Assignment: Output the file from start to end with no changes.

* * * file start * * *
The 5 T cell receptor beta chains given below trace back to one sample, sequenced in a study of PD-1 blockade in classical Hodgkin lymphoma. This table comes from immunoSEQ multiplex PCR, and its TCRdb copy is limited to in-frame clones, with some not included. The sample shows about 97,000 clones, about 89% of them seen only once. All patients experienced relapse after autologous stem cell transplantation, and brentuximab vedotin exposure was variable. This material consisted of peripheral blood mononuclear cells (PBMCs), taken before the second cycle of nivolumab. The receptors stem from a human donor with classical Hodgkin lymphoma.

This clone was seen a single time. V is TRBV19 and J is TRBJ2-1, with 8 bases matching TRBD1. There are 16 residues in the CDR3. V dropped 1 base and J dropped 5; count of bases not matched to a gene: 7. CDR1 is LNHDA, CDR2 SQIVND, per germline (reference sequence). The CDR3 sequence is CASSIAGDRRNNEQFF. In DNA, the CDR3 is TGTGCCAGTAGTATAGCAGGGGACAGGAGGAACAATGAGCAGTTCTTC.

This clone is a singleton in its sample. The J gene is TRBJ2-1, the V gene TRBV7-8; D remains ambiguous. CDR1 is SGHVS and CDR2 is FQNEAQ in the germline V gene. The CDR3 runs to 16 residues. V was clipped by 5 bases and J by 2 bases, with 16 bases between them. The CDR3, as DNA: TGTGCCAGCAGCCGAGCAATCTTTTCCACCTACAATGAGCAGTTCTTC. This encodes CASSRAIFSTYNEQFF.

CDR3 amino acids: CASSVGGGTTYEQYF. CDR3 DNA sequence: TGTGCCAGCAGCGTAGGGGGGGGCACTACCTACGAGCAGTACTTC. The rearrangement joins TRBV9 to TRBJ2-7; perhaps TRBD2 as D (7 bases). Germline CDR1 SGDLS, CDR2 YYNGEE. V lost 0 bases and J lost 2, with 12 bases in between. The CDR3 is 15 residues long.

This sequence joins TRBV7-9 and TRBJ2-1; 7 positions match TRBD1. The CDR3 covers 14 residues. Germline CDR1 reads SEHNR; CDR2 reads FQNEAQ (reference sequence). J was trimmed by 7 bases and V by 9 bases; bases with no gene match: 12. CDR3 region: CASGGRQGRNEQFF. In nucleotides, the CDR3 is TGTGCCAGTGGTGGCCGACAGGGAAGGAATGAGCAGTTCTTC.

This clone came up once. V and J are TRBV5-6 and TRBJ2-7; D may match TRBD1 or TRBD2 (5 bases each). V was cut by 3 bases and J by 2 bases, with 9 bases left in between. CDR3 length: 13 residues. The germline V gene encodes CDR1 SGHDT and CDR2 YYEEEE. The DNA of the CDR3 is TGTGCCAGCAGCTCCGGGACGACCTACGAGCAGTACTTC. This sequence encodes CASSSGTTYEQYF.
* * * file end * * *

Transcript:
The 5 T cell receptor beta chains given below trace back to one sample, sequenced in a study of PD-1 blockade in classical Hodgkin lymphoma. This table comes from immunoSEQ multiplex PCR, and its TCRdb copy is limited to in-frame clones, with some not included. The sample shows about 97,000 clones, about 89% of them seen only once. All patients experienced relapse after autologous stem cell transplantation, and brentuximab vedotin exposure was variable. This material consisted of peripheral blood mononuclear cells (PBMCs), taken before the second cycle of nivolumab. The receptors stem from a human donor with classical Hodgkin lymphoma.

This clone was seen a single time. V is TRBV19 and J is TRBJ2-1, with 8 bases matching TRBD1. There are 16 residues in the CDR3. V dropped 1 base and J dropped 5; count of bases not matched to a gene: 7. CDR1 is LNHDA, CDR2 SQIVND, per germline (reference sequence). The CDR3 sequence is CASSIAGDRRNNEQFF. In DNA, the CDR3 is TGTGCCAGTAGTATAGCAGGGGACAGGAGGAACAATGAGCAGTTCTTC.

This clone is a singleton in its sample. The J gene is TRBJ2-1, the V gene TRBV7-8; D remains ambiguous. CDR1 is SGHVS and CDR2 is FQNEAQ in the germline V gene. The CDR3 runs to 16 residues. V was clipped by 5 bases and J by 2 bases, with 16 bases between them. The CDR3, as DNA: TGTGCCAGCAGCCGAGCAATCTTTTCCACCTACAATGAGCAGTTCTTC. This encodes CASSRAIFSTYNEQFF.

CDR3 amino acids: CASSVGGGTTYEQYF. CDR3 DNA sequence: TGTGCCAGCAGCGTAGGGGGGGGCACTACCTACGAGCAGTACTTC. The rearrangement joins TRBV9 to TRBJ2-7; perhaps TRBD2 as D (7 bases). Germline CDR1 SGDLS, CDR2 YYNGEE. V lost 0 bases and J lost 2, with 12 bases in between. The CDR3 is 15 residues long.

This sequence joins TRBV7-9 and TRBJ2-1; 7 positions match TRBD1. The CDR3 covers 14 residues. Germline CDR1 reads SEHNR; CDR2 reads FQNEAQ (reference sequence). J was trimmed by 7 bases and V by 9 bases; bases with no gene match: 12. CDR3 region: CASGGRQGRNEQFF. In nucleotides, the CDR3 is TGTGCCAGTGGTGGCCGACAGGGAAGGAATGAGCAGTTCTTC.

This clone came up once. V and J are TRBV5-6 and TRBJ2-7; D may match TRBD1 or TRBD2 (5 bases each). V was cut by 3 bases and J by 2 bases, with 9 bases left in between. CDR3 length: 13 residues. The germline V gene encodes CDR1 SGHDT and CDR2 YYEEEE. The DNA of the CDR3 is TGTGCCAGCAGCTCCGGGACGACCTACGAGCAGTACTTC. This sequence encodes CASSSGTTYEQYF.